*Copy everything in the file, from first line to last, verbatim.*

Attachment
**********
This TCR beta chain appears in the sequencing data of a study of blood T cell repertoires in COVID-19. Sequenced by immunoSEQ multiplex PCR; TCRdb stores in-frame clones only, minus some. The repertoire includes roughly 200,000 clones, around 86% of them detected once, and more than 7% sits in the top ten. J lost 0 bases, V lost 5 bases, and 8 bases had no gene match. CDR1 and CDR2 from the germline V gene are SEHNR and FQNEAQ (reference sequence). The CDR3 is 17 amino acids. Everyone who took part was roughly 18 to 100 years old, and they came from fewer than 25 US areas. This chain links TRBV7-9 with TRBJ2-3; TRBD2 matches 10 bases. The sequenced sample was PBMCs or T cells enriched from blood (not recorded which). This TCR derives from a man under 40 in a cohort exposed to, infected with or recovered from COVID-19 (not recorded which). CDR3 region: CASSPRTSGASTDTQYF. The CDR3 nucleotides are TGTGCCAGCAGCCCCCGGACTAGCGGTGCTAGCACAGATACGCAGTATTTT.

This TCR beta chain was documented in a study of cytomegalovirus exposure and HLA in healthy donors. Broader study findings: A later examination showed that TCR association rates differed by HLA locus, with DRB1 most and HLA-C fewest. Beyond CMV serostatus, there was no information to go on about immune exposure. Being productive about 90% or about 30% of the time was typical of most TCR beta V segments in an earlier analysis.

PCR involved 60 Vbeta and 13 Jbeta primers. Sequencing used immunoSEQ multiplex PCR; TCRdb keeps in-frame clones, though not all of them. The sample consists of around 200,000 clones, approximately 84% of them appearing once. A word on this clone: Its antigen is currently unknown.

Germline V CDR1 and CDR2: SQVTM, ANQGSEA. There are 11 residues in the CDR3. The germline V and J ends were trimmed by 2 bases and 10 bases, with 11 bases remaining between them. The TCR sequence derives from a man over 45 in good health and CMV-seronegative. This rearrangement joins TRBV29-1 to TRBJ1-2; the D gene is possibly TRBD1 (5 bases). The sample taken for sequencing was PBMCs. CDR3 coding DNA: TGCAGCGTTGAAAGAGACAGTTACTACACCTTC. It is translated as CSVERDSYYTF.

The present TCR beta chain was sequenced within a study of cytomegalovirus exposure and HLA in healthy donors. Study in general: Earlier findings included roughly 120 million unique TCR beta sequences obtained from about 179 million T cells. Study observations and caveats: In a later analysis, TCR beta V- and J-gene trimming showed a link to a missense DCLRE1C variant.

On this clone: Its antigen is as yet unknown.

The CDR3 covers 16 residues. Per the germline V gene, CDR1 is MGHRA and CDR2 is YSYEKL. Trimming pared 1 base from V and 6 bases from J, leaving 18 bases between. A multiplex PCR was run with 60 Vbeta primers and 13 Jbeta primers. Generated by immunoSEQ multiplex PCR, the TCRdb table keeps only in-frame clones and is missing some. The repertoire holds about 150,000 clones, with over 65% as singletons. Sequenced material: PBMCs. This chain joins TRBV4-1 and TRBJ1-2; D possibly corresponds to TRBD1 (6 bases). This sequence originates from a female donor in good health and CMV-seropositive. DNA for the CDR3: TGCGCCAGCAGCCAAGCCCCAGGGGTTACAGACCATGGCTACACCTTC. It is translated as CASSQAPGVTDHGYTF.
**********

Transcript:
This TCR beta chain appears in the sequencing data of a study of blood T cell repertoires in COVID-19. Sequenced by immunoSEQ multiplex PCR; TCRdb stores in-frame clones only, minus some. The repertoire includes roughly 200,000 clones, around 86% of them detected once, and more than 7% sits in the top ten. J lost 0 bases, V lost 5 bases, and 8 bases had no gene match. CDR1 and CDR2 from the germline V gene are SEHNR and FQNEAQ (reference sequence). The CDR3 is 17 amino acids. Everyone who took part was roughly 18 to 100 years old, and they came from fewer than 25 US areas. This chain links TRBV7-9 with TRBJ2-3; TRBD2 matches 10 bases. The sequenced sample was PBMCs or T cells enriched from blood (not recorded which). This TCR derives from a man under 40 in a cohort exposed to, infected with or recovered from COVID-19 (not recorded which). CDR3 region: CASSPRTSGASTDTQYF. The CDR3 nucleotides are TGTGCCAGCAGCCCCCGGACTAGCGGTGCTAGCACAGATACGCAGTATTTT.

This TCR beta chain was documented in a study of cytomegalovirus exposure and HLA in healthy donors. Broader study findings: A later examination showed that TCR association rates differed by HLA locus, with DRB1 most and HLA-C fewest. Beyond CMV serostatus, there was no information to go on about immune exposure. Being productive about 90% or about 30% of the time was typical of most TCR beta V segments in an earlier analysis.

PCR involved 60 Vbeta and 13 Jbeta primers. Sequencing used immunoSEQ multiplex PCR; TCRdb keeps in-frame clones, though not all of them. The sample consists of around 200,000 clones, approximately 84% of them appearing once. A word on this clone: Its antigen is currently unknown.

Germline V CDR1 and CDR2: SQVTM, ANQGSEA. There are 11 residues in the CDR3. The germline V and J ends were trimmed by 2 bases and 10 bases, with 11 bases remaining between them. The TCR sequence derives from a man over 45 in good health and CMV-seronegative. This rearrangement joins TRBV29-1 to TRBJ1-2; the D gene is possibly TRBD1 (5 bases). The sample taken for sequencing was PBMCs. CDR3 coding DNA: TGCAGCGTTGAAAGAGACAGTTACTACACCTTC. It is translated as CSVERDSYYTF.

The present TCR beta chain was sequenced within a study of cytomegalovirus exposure and HLA in healthy donors. Study in general: Earlier findings included roughly 120 million unique TCR beta sequences obtained from about 179 million T cells. Study observations and caveats: In a later analysis, TCR beta V- and J-gene trimming showed a link to a missense DCLRE1C variant.

On this clone: Its antigen is as yet unknown.

The CDR3 covers 16 residues. Per the germline V gene, CDR1 is MGHRA and CDR2 is YSYEKL. Trimming pared 1 base from V and 6 bases from J, leaving 18 bases between. A multiplex PCR was run with 60 Vbeta primers and 13 Jbeta primers. Generated by immunoSEQ multiplex PCR, the TCRdb table keeps only in-frame clones and is missing some. The repertoire holds about 150,000 clones, with over 65% as singletons. Sequenced material: PBMCs. This chain joins TRBV4-1 and TRBJ1-2; D possibly corresponds to TRBD1 (6 bases). This sequence originates from a female donor in good health and CMV-seropositive. DNA for the CDR3: TGCGCCAGCAGCCAAGCCCCAGGGGTTACAGACCATGGCTACACCTTC. It is translated as CASSQAPGVTDHGYTF.